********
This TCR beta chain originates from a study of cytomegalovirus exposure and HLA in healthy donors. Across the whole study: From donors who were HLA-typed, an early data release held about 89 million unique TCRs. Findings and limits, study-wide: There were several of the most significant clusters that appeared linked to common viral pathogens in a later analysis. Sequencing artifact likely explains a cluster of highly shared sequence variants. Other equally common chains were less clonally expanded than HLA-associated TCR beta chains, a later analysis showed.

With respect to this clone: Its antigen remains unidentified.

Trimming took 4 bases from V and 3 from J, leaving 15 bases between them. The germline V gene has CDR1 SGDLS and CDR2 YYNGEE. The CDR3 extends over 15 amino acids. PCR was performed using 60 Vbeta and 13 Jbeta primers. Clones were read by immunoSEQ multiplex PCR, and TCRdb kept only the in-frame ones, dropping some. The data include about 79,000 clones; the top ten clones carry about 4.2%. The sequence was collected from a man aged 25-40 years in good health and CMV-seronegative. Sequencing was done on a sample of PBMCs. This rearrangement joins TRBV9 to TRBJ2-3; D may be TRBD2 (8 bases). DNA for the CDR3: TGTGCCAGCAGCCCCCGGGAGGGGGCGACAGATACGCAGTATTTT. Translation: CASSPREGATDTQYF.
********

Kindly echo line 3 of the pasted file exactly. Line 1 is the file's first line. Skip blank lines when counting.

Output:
Trimming took 4 bases from V and 3 from J, leaving 15 bases between them. The germline V gene has CDR1 SGDLS and CDR2 YYNGEE. The CDR3 extends over 15 amino acids. PCR was performed using 60 Vbeta and 13 Jbeta primers. Clones were read by immunoSEQ multiplex PCR, and TCRdb kept only the in-frame ones, dropping some. The data include about 79,000 clones; the top ten clones carry about 4.2%. The sequence was collected from a man aged 25-40 years in good health and CMV-seronegative. Sequencing was done on a sample of PBMCs. This rearrangement joins TRBV9 to TRBJ2-3; D may be TRBD2 (8 bases). DNA for the CDR3: TGTGCCAGCAGCCCCCGGGAGGGGGCGACAGATACGCAGTATTTT. Translation: CASSPREGATDTQYF.